Sculptor’s Beautiful Tree Carvings Reveal Their Inner Spirits

The Tree Spirits of Saint Simmons Island are one of the most fascinating roadside attractions in North America. Carved into dozens of live oaks and hardwoods, the mysterious wise faces that seem to reveal the trees’ inner spirits are the work of local sculptor Keith Jennings.

Jennings started his Tree Spirits project in 1982, as a hobby. Looking for a way to kill time around the house, the artist armed himself with a few hand tools and began exercising his artistic talents on a tree in his backyard. “I had too much time and too little money,” Keith remembers about the beginnings as a tree carver, but his works impressed the community to such a degree that he was later commissioned to release the inner spirits of 20 other trees around Saint Simmons Island, off the Georgia coast. Although it has long been said that the faces he sculpts into the trees are meant to represent the sailors who drowned on ships made from trees from the island, Keith Jennings dismisses the rumor. “The trees do it all,” he says. “I don’t have that much to do with it. The wood speaks to you, ya know?” Each of his intriguing artworks are created entirely according to the tree they’re carved into. “I like the way they age as they. The bark starts rolling over the edges and gives each one a spooky, eerie appearance,” the artist says.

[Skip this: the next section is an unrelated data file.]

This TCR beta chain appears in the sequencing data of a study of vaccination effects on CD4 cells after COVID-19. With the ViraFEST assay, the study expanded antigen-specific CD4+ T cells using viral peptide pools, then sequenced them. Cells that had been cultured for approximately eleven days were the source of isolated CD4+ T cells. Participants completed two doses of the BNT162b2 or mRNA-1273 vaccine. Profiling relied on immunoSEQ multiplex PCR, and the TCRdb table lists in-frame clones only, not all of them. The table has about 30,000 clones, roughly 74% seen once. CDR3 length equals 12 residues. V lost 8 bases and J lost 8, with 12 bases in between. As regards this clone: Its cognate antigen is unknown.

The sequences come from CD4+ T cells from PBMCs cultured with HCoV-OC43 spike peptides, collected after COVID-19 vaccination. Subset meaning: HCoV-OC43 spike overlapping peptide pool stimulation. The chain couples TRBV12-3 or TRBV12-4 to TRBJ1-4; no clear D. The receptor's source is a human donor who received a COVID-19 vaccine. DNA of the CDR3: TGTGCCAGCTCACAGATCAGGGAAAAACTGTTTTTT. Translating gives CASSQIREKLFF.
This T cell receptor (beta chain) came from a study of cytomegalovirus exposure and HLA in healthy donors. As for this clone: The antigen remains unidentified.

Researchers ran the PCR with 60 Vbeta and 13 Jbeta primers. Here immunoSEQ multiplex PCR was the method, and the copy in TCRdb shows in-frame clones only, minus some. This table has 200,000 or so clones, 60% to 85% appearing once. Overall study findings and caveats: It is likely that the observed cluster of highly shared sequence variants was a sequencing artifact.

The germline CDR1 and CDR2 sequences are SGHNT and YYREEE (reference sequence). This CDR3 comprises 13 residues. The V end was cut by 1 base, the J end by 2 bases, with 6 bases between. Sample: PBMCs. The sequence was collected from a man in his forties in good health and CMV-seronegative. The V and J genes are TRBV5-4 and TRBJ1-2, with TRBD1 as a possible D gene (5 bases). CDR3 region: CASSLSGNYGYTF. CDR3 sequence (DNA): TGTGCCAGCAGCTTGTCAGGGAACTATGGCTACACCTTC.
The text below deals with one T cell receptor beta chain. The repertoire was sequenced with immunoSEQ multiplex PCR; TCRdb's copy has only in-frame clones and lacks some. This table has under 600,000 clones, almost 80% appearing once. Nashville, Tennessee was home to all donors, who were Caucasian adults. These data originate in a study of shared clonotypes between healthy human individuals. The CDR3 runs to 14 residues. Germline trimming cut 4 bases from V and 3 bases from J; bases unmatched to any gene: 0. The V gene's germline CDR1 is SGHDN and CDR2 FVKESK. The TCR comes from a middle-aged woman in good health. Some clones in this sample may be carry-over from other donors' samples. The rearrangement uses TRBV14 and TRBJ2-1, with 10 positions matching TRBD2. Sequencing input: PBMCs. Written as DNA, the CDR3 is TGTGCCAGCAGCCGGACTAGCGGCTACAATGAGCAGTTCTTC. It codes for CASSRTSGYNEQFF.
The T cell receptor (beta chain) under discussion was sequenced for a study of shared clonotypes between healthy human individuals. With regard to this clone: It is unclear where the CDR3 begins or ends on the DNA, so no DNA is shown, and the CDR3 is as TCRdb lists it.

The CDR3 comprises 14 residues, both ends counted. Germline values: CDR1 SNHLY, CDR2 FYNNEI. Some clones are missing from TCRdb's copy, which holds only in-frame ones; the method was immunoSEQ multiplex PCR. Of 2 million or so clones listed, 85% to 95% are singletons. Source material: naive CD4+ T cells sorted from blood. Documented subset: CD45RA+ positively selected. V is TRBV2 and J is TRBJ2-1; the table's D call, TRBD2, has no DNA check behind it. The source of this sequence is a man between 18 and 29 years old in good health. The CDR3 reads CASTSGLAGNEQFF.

Photo: Robert English

It takes Keith between two and four days to create on of his Tree Spirits, by hand. These weathered faces can be seen peering out from between two large branches, from large knots or from the thick stub of a long-lost branch.  So if you happen to explore Saint Simmons Island and notice one of its old trees staring back at you, don’t freak out, get closer and let these beautiful works of art transport you to a fantasy world. Looking at these sage-like wooden faces, I myself can’t help but think of the Heart Trees from George R.R. Martin’s A tale of Ice and Fire.


Photo: Cay Ellis


Photo: City-Data


Photo: lseney12

via: My Modern Met, San Diego Reader